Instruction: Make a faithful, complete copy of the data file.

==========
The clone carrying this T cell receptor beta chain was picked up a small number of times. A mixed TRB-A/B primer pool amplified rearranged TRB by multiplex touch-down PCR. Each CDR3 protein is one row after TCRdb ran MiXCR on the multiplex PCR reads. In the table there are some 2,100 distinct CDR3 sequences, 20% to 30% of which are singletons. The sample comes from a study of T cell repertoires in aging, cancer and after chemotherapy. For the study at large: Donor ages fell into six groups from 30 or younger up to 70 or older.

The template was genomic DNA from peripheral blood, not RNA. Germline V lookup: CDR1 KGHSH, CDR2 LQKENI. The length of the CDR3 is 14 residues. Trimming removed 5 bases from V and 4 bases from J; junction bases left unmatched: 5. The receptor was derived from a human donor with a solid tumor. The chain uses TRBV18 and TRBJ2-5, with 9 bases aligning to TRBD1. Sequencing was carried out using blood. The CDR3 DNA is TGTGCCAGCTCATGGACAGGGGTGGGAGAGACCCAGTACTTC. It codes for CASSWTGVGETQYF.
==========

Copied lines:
The clone carrying this T cell receptor beta chain was picked up a small number of times. A mixed TRB-A/B primer pool amplified rearranged TRB by multiplex touch-down PCR. Each CDR3 protein is one row after TCRdb ran MiXCR on the multiplex PCR reads. In the table there are some 2,100 distinct CDR3 sequences, 20% to 30% of which are singletons. The sample comes from a study of T cell repertoires in aging, cancer and after chemotherapy. For the study at large: Donor ages fell into six groups from 30 or younger up to 70 or older.

The template was genomic DNA from peripheral blood, not RNA. Germline V lookup: CDR1 KGHSH, CDR2 LQKENI. The length of the CDR3 is 14 residues. Trimming removed 5 bases from V and 4 bases from J; junction bases left unmatched: 5. The receptor was derived from a human donor with a solid tumor. The chain uses TRBV18 and TRBJ2-5, with 9 bases aligning to TRBD1. Sequencing was carried out using blood. The CDR3 DNA is TGTGCCAGCTCATGGACAGGGGTGGGAGAGACCCAGTACTTC. It codes for CASSWTGVGETQYF.